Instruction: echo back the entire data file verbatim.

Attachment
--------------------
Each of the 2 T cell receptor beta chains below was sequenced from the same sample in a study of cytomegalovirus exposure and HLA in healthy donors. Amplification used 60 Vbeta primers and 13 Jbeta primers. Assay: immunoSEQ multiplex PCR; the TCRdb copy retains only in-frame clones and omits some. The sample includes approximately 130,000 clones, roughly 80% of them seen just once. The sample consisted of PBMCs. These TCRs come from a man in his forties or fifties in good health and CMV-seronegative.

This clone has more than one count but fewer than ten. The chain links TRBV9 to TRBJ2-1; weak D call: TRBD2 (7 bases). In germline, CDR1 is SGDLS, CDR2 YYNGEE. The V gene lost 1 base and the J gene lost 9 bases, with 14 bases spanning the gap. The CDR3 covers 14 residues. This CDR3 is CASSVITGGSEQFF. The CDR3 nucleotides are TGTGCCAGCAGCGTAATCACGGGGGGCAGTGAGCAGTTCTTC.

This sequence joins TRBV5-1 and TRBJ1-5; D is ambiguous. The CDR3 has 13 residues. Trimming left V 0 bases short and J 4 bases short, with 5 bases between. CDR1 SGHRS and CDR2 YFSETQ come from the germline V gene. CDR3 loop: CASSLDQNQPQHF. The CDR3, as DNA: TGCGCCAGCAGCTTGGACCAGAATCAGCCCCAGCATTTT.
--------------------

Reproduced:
Each of the 2 T cell receptor beta chains below was sequenced from the same sample in a study of cytomegalovirus exposure and HLA in healthy donors. Amplification used 60 Vbeta primers and 13 Jbeta primers. Assay: immunoSEQ multiplex PCR; the TCRdb copy retains only in-frame clones and omits some. The sample includes approximately 130,000 clones, roughly 80% of them seen just once. The sample consisted of PBMCs. These TCRs come from a man in his forties or fifties in good health and CMV-seronegative.

This clone has more than one count but fewer than ten. The chain links TRBV9 to TRBJ2-1; weak D call: TRBD2 (7 bases). In germline, CDR1 is SGDLS, CDR2 YYNGEE. The V gene lost 1 base and the J gene lost 9 bases, with 14 bases spanning the gap. The CDR3 covers 14 residues. This CDR3 is CASSVITGGSEQFF. The CDR3 nucleotides are TGTGCCAGCAGCGTAATCACGGGGGGCAGTGAGCAGTTCTTC.

This sequence joins TRBV5-1 and TRBJ1-5; D is ambiguous. The CDR3 has 13 residues. Trimming left V 0 bases short and J 4 bases short, with 5 bases between. CDR1 SGHRS and CDR2 YFSETQ come from the germline V gene. CDR3 loop: CASSLDQNQPQHF. The CDR3, as DNA: TGCGCCAGCAGCTTGGACCAGAATCAGCCCCAGCATTTT.